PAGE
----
Minnesota Iceman exhibit

At some point the “Minnesota” iceman got attributed to Wisconsin.

About the only professionally qualified zoologist who has ever gone through all the “evidence” for Bigfoot to date (which of course is not evidence at all in any scientific sense) is David Daegling, an expert in early hominid anthropology. His comment: “There's a ton of evidence for Bigfoot--- a mountain of evidence. The problem is that none of that evidence is any good!” Concerning the Patterson Bigfoot film, he notes that the “walk” of Bigfoot in the film is the comical “compliant gait” which Groucho Marx uses in most of his early films.

The Patterson footage can be duplicated precisely by a man in an ape suit, but that leaves the question of, “whose ape suit is it?” And the answer leads to magician and costumer Philip Morris. In the late 1950s and early 1960s Morris was active in the “Ghost Show” industry. If you don't know what a ghost show was, read Ghostmasters,  by Mark Walker (Cool Hand, 1991, 1994)! The ghost show was a live performance lasting about an hour, which played near midnight in movie theaters, and was usually followed by showing of a low-budget horror film. The leader of the ghost show was a magician who did some horror-themed magic tricks, and then “unleashed" a live gorilla, a Frankenstein Monster, a mummy and whatever other costumes he had out into the screaming audience.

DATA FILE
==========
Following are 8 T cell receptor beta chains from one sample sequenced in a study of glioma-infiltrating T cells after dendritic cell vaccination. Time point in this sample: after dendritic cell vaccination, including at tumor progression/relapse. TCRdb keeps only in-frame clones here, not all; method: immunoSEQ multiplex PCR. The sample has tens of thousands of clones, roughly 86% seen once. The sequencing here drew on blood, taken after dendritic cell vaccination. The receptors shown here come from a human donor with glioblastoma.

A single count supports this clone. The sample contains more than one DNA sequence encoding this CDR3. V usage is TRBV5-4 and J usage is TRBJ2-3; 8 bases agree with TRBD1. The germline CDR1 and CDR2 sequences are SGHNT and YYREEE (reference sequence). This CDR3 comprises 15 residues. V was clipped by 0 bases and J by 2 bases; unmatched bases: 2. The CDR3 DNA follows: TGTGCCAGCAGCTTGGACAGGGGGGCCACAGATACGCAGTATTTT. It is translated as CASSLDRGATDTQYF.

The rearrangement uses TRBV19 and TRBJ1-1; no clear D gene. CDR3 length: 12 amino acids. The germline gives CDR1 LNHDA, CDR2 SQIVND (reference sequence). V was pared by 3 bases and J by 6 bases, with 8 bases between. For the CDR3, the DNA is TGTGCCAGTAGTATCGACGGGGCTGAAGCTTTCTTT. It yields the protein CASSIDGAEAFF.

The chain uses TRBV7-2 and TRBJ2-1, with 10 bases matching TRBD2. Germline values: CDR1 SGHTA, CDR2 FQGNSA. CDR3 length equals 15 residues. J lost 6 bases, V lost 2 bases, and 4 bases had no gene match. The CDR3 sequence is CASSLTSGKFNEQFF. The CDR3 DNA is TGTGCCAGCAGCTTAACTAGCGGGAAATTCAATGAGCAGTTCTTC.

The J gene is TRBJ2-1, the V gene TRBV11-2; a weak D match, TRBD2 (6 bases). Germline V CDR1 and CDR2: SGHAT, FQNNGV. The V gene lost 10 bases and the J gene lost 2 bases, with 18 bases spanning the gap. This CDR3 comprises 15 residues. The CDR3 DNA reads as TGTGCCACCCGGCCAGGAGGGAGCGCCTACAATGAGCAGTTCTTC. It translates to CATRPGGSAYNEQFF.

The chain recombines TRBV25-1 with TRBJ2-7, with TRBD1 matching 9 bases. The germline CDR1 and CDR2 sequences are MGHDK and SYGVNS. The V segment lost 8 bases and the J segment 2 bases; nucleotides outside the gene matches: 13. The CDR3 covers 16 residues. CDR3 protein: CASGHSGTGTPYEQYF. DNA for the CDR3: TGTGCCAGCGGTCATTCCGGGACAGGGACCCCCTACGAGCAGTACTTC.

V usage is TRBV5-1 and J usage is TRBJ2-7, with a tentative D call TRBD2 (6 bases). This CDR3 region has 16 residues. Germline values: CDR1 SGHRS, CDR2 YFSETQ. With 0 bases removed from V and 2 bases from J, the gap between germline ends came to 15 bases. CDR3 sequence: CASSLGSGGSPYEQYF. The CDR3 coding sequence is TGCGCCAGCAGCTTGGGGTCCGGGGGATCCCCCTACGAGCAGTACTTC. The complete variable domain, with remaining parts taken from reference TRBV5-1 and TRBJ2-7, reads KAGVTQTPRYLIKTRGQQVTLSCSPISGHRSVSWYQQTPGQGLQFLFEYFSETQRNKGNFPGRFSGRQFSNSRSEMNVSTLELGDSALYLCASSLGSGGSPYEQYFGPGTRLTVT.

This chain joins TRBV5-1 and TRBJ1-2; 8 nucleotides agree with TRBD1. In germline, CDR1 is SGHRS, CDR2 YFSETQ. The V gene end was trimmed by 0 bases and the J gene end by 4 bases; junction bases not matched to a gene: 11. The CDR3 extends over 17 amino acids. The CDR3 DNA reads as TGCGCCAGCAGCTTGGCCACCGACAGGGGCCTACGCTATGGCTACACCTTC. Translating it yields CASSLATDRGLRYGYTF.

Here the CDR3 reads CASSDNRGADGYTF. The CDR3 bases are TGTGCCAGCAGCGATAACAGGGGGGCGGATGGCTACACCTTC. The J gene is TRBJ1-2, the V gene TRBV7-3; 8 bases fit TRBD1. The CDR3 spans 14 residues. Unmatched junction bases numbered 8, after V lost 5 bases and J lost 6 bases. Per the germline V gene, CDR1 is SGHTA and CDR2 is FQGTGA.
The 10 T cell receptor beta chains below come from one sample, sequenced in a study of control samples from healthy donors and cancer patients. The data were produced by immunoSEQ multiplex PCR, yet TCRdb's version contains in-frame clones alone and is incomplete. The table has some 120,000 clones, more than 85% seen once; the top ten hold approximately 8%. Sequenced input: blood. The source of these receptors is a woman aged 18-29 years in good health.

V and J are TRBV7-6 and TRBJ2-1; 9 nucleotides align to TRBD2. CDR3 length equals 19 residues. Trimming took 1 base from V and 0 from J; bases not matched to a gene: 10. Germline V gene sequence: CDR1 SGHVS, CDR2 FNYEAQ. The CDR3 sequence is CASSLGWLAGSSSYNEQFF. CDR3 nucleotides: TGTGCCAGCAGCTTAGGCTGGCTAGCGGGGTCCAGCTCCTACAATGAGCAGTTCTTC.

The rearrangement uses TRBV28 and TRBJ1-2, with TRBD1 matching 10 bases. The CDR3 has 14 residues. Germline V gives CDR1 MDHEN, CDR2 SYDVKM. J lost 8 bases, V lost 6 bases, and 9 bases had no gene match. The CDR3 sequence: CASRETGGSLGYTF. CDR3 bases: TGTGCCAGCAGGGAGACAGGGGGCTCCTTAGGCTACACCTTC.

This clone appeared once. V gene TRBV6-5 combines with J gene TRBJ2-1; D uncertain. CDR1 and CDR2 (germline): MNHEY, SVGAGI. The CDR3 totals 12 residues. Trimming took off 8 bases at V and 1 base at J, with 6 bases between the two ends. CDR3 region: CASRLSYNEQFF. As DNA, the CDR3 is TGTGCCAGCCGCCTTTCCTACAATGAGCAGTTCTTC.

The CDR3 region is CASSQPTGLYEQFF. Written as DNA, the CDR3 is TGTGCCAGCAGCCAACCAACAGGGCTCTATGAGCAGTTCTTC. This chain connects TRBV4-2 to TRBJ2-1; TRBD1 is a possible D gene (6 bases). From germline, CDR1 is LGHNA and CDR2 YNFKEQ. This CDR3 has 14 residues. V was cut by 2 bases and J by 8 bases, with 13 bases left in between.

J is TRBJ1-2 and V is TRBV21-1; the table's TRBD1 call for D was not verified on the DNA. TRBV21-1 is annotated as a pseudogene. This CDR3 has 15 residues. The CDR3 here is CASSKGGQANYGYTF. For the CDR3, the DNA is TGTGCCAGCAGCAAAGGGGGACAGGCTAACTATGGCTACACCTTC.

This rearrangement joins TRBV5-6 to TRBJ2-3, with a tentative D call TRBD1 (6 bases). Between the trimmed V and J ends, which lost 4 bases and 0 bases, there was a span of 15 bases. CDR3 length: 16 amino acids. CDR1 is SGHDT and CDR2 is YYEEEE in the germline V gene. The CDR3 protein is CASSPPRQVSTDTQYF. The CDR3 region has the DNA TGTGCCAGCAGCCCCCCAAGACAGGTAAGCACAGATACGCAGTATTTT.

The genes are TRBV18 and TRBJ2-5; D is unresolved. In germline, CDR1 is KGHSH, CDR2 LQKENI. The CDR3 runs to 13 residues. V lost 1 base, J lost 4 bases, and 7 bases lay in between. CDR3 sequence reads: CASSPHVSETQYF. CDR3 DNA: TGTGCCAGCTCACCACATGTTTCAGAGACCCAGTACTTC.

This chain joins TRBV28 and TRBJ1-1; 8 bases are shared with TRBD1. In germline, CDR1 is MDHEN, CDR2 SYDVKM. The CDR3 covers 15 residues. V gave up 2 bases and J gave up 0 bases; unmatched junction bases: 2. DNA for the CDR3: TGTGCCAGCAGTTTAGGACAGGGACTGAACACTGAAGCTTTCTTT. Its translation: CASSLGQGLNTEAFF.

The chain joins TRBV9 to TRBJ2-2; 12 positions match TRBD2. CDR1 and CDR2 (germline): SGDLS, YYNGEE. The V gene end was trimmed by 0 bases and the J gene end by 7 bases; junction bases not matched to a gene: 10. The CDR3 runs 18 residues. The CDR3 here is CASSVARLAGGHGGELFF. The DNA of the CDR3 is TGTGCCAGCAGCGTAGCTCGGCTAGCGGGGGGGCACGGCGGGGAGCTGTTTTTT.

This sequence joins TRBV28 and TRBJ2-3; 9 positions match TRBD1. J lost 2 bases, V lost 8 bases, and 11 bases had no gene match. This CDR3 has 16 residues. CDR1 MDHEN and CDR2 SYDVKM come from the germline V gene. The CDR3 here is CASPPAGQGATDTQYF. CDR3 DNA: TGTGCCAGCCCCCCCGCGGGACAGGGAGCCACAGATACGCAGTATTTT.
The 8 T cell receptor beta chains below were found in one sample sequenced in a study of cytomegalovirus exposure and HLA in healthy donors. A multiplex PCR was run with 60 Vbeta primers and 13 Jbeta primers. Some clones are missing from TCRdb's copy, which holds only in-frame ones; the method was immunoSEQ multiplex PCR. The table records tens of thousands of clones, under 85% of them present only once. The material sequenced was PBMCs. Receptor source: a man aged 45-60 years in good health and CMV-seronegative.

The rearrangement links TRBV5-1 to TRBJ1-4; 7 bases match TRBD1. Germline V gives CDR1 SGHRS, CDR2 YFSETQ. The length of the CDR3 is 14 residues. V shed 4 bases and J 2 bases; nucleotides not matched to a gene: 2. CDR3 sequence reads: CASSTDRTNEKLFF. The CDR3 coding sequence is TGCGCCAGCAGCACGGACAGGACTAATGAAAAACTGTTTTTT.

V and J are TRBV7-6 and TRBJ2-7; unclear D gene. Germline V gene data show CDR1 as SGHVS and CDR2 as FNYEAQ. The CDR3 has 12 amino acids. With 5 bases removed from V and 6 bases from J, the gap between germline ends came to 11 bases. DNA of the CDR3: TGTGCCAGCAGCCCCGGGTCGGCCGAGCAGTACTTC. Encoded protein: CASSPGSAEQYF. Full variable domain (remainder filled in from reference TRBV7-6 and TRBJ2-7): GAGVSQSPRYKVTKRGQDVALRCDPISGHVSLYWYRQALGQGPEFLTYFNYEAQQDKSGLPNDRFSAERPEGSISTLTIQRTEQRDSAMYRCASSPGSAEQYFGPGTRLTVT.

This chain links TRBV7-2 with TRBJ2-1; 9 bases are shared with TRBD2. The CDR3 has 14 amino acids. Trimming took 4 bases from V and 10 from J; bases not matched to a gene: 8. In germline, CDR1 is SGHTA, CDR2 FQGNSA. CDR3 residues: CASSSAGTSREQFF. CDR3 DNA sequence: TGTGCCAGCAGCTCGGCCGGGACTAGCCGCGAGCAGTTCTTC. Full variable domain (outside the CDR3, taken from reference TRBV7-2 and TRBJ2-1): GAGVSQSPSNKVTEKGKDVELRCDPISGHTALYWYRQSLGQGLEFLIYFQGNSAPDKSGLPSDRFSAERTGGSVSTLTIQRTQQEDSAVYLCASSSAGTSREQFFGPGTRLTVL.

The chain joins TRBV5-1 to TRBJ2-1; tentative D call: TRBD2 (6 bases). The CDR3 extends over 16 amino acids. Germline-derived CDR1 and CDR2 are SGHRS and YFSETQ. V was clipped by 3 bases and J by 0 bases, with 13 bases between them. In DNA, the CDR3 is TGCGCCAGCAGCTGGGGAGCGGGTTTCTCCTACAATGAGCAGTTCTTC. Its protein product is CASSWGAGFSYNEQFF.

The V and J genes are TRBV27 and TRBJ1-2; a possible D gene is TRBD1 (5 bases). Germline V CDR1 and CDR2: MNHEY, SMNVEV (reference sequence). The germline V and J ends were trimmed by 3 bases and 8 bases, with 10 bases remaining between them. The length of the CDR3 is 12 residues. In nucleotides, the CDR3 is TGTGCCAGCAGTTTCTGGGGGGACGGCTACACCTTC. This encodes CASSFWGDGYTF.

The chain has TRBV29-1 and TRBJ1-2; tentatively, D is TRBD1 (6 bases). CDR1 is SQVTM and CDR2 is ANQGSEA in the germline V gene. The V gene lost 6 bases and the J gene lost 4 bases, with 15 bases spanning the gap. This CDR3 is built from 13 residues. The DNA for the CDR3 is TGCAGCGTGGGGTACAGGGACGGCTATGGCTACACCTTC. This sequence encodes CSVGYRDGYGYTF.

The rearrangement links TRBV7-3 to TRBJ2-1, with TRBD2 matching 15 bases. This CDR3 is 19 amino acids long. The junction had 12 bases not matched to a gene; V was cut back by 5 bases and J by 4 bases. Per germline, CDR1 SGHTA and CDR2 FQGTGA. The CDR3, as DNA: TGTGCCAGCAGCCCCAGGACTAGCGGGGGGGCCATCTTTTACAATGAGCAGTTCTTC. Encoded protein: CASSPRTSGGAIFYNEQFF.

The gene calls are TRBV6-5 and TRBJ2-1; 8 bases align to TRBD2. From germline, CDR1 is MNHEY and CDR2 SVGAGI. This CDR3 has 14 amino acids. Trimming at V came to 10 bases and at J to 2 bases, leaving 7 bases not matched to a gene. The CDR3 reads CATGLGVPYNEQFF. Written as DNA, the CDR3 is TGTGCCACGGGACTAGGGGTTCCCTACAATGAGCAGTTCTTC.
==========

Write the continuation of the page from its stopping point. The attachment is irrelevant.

This led Morris to ponder the market's lack of a good, inexpensive gorilla costume... he needed one himself. Morris and his wife discovered a way to make very realistic gorilla and bear costumes, and in 1967 were advertising them for sale in show-business magazines. The gorilla outfit cost $435, the bear outfit $335. Morris went on to become the largest seller of costumes in the U.S. The last catalog I have from him, Morris Costumes 2001-2005 Catalog, is more than 600 pages long, with about 15 pages of gorilla costumes and accessories.

According to Morris, who was interviewed in 2003, in the summer of 1967 he got a call from Roger Patterson, who said he wanted to purchase a gorilla suit for a “rodeo act.” He bought the $435 suit, and later called to ask how to hide the zippers, extend the arms, and bulk up the shoulders. In October of 1967, Morris had the pleasure of seeing Patterson's footage of his costume on TV.